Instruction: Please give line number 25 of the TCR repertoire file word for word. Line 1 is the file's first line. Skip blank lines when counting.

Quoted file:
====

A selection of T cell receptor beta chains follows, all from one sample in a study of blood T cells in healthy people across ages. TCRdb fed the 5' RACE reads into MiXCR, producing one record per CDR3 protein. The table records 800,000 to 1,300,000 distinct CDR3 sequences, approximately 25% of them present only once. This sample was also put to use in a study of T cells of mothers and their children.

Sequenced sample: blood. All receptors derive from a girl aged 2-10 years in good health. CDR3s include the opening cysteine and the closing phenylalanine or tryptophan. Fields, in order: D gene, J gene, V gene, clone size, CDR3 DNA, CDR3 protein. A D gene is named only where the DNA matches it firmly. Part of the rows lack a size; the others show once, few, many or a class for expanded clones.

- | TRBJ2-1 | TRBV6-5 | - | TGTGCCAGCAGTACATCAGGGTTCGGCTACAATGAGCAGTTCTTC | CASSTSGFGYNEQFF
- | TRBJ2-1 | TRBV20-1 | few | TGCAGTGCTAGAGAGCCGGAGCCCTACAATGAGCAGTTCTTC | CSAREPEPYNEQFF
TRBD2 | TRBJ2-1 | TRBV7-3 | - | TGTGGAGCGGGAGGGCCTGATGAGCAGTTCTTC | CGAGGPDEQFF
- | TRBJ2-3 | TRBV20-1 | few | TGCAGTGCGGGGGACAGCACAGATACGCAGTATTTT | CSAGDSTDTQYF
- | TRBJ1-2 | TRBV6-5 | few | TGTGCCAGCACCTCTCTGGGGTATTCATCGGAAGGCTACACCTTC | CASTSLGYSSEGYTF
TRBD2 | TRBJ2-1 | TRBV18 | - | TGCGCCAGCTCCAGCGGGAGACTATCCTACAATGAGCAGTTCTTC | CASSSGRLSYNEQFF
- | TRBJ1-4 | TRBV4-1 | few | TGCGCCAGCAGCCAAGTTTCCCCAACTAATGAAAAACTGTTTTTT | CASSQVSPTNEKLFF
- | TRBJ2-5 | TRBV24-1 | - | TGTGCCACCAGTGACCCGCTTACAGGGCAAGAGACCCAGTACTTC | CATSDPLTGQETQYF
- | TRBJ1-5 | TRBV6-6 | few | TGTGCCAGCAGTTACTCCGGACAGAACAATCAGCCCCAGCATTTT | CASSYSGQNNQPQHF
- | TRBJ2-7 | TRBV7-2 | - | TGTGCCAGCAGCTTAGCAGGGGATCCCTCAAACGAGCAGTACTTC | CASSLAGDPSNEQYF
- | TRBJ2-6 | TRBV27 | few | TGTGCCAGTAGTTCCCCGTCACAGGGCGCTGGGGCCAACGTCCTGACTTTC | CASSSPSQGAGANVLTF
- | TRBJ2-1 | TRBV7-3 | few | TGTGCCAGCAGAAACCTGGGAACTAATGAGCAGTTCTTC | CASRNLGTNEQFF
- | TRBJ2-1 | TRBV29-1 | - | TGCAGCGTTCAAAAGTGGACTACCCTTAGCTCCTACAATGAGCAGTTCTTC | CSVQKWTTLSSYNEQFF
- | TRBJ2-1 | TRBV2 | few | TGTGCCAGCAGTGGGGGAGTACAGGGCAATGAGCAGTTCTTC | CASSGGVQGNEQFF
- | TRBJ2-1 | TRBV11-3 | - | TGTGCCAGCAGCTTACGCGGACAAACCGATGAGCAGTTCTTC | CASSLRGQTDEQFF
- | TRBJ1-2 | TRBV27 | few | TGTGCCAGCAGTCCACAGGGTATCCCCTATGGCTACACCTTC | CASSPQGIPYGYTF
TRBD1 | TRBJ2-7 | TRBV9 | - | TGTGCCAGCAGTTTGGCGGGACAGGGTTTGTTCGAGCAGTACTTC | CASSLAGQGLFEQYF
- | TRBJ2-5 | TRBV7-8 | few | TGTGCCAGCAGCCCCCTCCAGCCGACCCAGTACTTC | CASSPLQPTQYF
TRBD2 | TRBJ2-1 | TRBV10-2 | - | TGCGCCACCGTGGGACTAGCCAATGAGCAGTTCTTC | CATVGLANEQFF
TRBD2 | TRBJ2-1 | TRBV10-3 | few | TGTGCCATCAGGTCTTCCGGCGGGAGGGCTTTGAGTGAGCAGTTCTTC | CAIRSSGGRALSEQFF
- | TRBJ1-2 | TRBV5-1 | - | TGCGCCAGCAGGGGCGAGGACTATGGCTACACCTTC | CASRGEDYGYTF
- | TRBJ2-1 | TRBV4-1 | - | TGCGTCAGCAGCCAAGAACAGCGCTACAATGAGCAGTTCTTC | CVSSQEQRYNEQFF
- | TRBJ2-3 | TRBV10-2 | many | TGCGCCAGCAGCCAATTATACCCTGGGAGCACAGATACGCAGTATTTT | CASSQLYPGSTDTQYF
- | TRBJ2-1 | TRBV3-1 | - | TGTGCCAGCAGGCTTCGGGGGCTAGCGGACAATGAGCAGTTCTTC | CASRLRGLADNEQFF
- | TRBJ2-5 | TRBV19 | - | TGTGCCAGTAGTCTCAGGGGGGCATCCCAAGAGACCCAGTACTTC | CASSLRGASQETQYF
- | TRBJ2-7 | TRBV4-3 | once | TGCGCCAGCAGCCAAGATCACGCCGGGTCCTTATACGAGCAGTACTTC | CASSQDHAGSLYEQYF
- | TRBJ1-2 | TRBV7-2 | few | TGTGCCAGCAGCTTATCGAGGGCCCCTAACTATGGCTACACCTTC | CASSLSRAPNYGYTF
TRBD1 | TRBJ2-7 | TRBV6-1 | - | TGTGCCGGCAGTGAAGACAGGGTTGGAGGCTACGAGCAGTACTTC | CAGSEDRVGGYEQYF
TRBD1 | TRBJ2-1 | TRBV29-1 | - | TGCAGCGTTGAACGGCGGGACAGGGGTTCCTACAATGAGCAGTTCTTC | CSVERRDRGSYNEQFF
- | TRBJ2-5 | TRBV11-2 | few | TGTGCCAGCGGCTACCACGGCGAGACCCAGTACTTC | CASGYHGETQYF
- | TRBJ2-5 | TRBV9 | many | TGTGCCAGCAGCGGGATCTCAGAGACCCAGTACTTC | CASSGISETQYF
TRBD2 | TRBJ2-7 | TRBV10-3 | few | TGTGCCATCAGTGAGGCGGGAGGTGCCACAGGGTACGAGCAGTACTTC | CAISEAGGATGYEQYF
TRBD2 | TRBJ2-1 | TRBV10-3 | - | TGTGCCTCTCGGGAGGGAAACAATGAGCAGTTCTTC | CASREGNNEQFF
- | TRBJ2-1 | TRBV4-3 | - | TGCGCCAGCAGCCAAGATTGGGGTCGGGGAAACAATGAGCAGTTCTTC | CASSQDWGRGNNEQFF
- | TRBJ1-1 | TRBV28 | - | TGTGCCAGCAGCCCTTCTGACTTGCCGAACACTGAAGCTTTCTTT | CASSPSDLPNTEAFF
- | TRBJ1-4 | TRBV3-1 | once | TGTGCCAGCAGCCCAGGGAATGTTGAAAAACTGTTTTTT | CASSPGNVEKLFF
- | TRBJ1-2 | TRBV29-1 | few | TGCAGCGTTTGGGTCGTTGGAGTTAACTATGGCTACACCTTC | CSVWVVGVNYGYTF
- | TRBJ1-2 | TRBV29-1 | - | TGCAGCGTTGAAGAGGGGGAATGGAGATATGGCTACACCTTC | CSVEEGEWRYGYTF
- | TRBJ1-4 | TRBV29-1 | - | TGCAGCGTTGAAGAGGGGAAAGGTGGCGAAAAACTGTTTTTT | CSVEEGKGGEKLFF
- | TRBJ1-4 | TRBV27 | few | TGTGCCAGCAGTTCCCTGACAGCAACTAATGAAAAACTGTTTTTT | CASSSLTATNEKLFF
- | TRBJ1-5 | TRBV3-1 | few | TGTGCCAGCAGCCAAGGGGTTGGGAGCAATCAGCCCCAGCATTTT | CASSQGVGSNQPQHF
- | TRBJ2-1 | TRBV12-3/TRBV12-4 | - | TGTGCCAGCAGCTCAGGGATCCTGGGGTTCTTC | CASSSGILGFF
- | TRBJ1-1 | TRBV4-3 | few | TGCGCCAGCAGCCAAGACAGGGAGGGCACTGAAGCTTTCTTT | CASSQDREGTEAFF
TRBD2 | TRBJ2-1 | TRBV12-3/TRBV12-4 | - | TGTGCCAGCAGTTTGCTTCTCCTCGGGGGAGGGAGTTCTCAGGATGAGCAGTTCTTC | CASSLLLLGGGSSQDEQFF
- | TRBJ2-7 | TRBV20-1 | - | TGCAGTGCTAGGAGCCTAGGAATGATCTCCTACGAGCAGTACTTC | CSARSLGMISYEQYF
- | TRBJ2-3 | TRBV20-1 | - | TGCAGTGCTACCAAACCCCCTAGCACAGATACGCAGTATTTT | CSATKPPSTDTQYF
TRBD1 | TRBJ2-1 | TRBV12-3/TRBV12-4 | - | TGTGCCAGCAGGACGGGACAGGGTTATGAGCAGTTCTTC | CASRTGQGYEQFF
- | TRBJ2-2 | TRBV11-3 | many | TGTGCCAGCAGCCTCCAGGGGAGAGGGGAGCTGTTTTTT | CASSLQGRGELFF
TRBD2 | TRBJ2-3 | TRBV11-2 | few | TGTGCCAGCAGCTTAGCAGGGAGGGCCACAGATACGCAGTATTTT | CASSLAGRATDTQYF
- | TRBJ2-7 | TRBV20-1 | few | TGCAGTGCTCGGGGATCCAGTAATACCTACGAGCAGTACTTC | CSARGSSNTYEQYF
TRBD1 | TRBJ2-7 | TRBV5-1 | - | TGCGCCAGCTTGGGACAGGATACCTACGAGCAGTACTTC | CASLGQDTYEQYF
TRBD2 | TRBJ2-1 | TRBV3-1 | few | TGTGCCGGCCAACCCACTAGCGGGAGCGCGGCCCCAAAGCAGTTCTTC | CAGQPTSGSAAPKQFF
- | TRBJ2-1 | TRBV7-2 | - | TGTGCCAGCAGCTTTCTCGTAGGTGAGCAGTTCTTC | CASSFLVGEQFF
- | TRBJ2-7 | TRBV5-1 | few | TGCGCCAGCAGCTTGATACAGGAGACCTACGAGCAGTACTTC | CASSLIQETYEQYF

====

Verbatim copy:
- | TRBJ2-3 | TRBV10-2 | many | TGCGCCAGCAGCCAATTATACCCTGGGAGCACAGATACGCAGTATTTT | CASSQLYPGSTDTQYF